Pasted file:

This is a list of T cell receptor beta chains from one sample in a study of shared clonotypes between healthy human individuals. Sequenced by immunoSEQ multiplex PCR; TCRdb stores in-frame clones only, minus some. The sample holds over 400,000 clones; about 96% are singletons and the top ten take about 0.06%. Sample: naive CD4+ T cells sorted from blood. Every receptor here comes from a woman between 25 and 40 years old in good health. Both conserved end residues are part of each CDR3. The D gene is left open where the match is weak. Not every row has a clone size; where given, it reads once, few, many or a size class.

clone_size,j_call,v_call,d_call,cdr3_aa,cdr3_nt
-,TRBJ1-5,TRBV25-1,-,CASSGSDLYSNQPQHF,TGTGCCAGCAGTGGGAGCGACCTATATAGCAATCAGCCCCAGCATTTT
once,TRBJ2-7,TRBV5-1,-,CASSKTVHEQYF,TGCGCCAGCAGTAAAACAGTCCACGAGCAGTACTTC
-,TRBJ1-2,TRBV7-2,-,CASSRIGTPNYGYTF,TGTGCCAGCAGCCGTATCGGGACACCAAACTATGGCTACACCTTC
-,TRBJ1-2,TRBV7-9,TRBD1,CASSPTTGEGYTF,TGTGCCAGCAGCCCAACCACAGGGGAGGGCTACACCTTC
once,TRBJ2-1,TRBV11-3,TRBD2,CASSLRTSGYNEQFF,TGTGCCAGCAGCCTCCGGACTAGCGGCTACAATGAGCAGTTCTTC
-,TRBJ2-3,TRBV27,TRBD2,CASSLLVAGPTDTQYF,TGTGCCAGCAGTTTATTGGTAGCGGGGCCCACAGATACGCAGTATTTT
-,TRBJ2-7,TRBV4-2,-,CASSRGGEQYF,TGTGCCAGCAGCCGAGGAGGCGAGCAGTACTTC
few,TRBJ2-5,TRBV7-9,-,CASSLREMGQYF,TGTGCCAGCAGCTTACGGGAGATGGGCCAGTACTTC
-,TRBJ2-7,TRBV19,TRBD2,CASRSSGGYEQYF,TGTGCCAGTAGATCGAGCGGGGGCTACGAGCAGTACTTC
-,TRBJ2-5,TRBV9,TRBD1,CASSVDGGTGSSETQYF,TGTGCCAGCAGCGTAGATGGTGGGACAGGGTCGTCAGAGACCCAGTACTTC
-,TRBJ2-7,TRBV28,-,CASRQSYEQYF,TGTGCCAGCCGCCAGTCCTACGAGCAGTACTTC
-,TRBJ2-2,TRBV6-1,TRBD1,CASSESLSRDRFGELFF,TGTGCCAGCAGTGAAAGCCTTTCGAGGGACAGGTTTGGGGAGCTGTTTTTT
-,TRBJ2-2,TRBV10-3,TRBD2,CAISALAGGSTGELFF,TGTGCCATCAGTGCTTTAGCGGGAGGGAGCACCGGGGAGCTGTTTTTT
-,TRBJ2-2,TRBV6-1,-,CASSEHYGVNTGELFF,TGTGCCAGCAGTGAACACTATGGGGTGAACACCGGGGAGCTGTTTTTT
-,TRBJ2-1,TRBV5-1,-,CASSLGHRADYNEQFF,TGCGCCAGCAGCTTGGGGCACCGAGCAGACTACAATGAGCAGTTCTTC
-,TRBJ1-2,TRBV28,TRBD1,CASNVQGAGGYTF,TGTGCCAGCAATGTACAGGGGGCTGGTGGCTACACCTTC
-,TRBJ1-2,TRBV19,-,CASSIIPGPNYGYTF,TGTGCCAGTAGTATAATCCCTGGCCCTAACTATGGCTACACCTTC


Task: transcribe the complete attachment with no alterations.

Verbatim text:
This is a list of T cell receptor beta chains from one sample in a study of shared clonotypes between healthy human individuals. Sequenced by immunoSEQ multiplex PCR; TCRdb stores in-frame clones only, minus some. The sample holds over 400,000 clones; about 96% are singletons and the top ten take about 0.06%. Sample: naive CD4+ T cells sorted from blood. Every receptor here comes from a woman between 25 and 40 years old in good health. Both conserved end residues are part of each CDR3. The D gene is left open where the match is weak. Not every row has a clone size; where given, it reads once, few, many or a size class.

clone_size,j_call,v_call,d_call,cdr3_aa,cdr3_nt
-,TRBJ1-5,TRBV25-1,-,CASSGSDLYSNQPQHF,TGTGCCAGCAGTGGGAGCGACCTATATAGCAATCAGCCCCAGCATTTT
once,TRBJ2-7,TRBV5-1,-,CASSKTVHEQYF,TGCGCCAGCAGTAAAACAGTCCACGAGCAGTACTTC
-,TRBJ1-2,TRBV7-2,-,CASSRIGTPNYGYTF,TGTGCCAGCAGCCGTATCGGGACACCAAACTATGGCTACACCTTC
-,TRBJ1-2,TRBV7-9,TRBD1,CASSPTTGEGYTF,TGTGCCAGCAGCCCAACCACAGGGGAGGGCTACACCTTC
once,TRBJ2-1,TRBV11-3,TRBD2,CASSLRTSGYNEQFF,TGTGCCAGCAGCCTCCGGACTAGCGGCTACAATGAGCAGTTCTTC
-,TRBJ2-3,TRBV27,TRBD2,CASSLLVAGPTDTQYF,TGTGCCAGCAGTTTATTGGTAGCGGGGCCCACAGATACGCAGTATTTT
-,TRBJ2-7,TRBV4-2,-,CASSRGGEQYF,TGTGCCAGCAGCCGAGGAGGCGAGCAGTACTTC
few,TRBJ2-5,TRBV7-9,-,CASSLREMGQYF,TGTGCCAGCAGCTTACGGGAGATGGGCCAGTACTTC
-,TRBJ2-7,TRBV19,TRBD2,CASRSSGGYEQYF,TGTGCCAGTAGATCGAGCGGGGGCTACGAGCAGTACTTC
-,TRBJ2-5,TRBV9,TRBD1,CASSVDGGTGSSETQYF,TGTGCCAGCAGCGTAGATGGTGGGACAGGGTCGTCAGAGACCCAGTACTTC
-,TRBJ2-7,TRBV28,-,CASRQSYEQYF,TGTGCCAGCCGCCAGTCCTACGAGCAGTACTTC
-,TRBJ2-2,TRBV6-1,TRBD1,CASSESLSRDRFGELFF,TGTGCCAGCAGTGAAAGCCTTTCGAGGGACAGGTTTGGGGAGCTGTTTTTT
-,TRBJ2-2,TRBV10-3,TRBD2,CAISALAGGSTGELFF,TGTGCCATCAGTGCTTTAGCGGGAGGGAGCACCGGGGAGCTGTTTTTT
-,TRBJ2-2,TRBV6-1,-,CASSEHYGVNTGELFF,TGTGCCAGCAGTGAACACTATGGGGTGAACACCGGGGAGCTGTTTTTT
-,TRBJ2-1,TRBV5-1,-,CASSLGHRADYNEQFF,TGCGCCAGCAGCTTGGGGCACCGAGCAGACTACAATGAGCAGTTCTTC
-,TRBJ1-2,TRBV28,TRBD1,CASNVQGAGGYTF,TGTGCCAGCAATGTACAGGGGGCTGGTGGCTACACCTTC
-,TRBJ1-2,TRBV19,-,CASSIIPGPNYGYTF,TGTGCCAGTAGTATAATCCCTGGCCCTAACTATGGCTACACCTTC